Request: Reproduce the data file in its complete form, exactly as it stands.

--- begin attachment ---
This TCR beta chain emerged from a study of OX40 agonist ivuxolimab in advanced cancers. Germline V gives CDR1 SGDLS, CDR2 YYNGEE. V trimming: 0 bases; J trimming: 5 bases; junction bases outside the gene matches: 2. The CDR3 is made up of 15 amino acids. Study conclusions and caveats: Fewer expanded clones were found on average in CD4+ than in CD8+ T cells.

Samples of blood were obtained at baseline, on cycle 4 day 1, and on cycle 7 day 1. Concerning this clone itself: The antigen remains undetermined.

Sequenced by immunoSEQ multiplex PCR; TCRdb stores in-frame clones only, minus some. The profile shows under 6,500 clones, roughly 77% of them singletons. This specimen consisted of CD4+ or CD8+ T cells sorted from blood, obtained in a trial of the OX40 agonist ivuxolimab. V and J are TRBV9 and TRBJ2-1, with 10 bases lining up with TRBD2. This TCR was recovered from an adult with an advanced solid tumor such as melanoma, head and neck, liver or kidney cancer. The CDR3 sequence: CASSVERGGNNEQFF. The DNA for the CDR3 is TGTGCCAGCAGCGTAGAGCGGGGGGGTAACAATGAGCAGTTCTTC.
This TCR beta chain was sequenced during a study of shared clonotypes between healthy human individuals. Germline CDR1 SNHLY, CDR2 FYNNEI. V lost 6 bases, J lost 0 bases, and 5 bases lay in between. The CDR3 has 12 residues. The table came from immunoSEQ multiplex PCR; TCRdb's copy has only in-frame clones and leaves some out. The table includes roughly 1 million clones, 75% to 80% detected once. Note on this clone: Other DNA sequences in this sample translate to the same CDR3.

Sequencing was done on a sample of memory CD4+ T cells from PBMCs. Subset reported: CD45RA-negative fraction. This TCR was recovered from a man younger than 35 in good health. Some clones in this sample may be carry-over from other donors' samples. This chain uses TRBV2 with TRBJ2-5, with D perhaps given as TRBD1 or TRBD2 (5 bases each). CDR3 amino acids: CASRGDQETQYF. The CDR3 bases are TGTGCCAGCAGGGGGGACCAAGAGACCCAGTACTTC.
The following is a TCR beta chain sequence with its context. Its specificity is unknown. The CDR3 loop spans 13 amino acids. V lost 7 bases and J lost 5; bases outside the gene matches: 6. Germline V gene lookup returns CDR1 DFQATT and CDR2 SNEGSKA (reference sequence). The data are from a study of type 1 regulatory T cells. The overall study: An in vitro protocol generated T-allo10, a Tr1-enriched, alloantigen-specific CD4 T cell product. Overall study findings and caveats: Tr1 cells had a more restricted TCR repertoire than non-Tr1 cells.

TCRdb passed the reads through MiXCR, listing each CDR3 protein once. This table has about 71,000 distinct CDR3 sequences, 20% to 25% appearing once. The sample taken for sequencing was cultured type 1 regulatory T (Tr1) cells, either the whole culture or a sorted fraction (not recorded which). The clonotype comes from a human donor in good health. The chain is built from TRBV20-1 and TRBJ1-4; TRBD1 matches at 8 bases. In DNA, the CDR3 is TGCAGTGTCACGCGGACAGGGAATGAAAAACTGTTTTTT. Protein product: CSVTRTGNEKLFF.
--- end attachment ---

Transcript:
This TCR beta chain emerged from a study of OX40 agonist ivuxolimab in advanced cancers. Germline V gives CDR1 SGDLS, CDR2 YYNGEE. V trimming: 0 bases; J trimming: 5 bases; junction bases outside the gene matches: 2. The CDR3 is made up of 15 amino acids. Study conclusions and caveats: Fewer expanded clones were found on average in CD4+ than in CD8+ T cells.

Samples of blood were obtained at baseline, on cycle 4 day 1, and on cycle 7 day 1. Concerning this clone itself: The antigen remains undetermined.

Sequenced by immunoSEQ multiplex PCR; TCRdb stores in-frame clones only, minus some. The profile shows under 6,500 clones, roughly 77% of them singletons. This specimen consisted of CD4+ or CD8+ T cells sorted from blood, obtained in a trial of the OX40 agonist ivuxolimab. V and J are TRBV9 and TRBJ2-1, with 10 bases lining up with TRBD2. This TCR was recovered from an adult with an advanced solid tumor such as melanoma, head and neck, liver or kidney cancer. The CDR3 sequence: CASSVERGGNNEQFF. The DNA for the CDR3 is TGTGCCAGCAGCGTAGAGCGGGGGGGTAACAATGAGCAGTTCTTC.
This TCR beta chain was sequenced during a study of shared clonotypes between healthy human individuals. Germline CDR1 SNHLY, CDR2 FYNNEI. V lost 6 bases, J lost 0 bases, and 5 bases lay in between. The CDR3 has 12 residues. The table came from immunoSEQ multiplex PCR; TCRdb's copy has only in-frame clones and leaves some out. The table includes roughly 1 million clones, 75% to 80% detected once. Note on this clone: Other DNA sequences in this sample translate to the same CDR3.

Sequencing was done on a sample of memory CD4+ T cells from PBMCs. Subset reported: CD45RA-negative fraction. This TCR was recovered from a man younger than 35 in good health. Some clones in this sample may be carry-over from other donors' samples. This chain uses TRBV2 with TRBJ2-5, with D perhaps given as TRBD1 or TRBD2 (5 bases each). CDR3 amino acids: CASRGDQETQYF. The CDR3 bases are TGTGCCAGCAGGGGGGACCAAGAGACCCAGTACTTC.
The following is a TCR beta chain sequence with its context. Its specificity is unknown. The CDR3 loop spans 13 amino acids. V lost 7 bases and J lost 5; bases outside the gene matches: 6. Germline V gene lookup returns CDR1 DFQATT and CDR2 SNEGSKA (reference sequence). The data are from a study of type 1 regulatory T cells. The overall study: An in vitro protocol generated T-allo10, a Tr1-enriched, alloantigen-specific CD4 T cell product. Overall study findings and caveats: Tr1 cells had a more restricted TCR repertoire than non-Tr1 cells.

TCRdb passed the reads through MiXCR, listing each CDR3 protein once. This table has about 71,000 distinct CDR3 sequences, 20% to 25% appearing once. The sample taken for sequencing was cultured type 1 regulatory T (Tr1) cells, either the whole culture or a sorted fraction (not recorded which). The clonotype comes from a human donor in good health. The chain is built from TRBV20-1 and TRBJ1-4; TRBD1 matches at 8 bases. In DNA, the CDR3 is TGCAGTGTCACGCGGACAGGGAATGAAAAACTGTTTTTT. Protein product: CSVTRTGNEKLFF.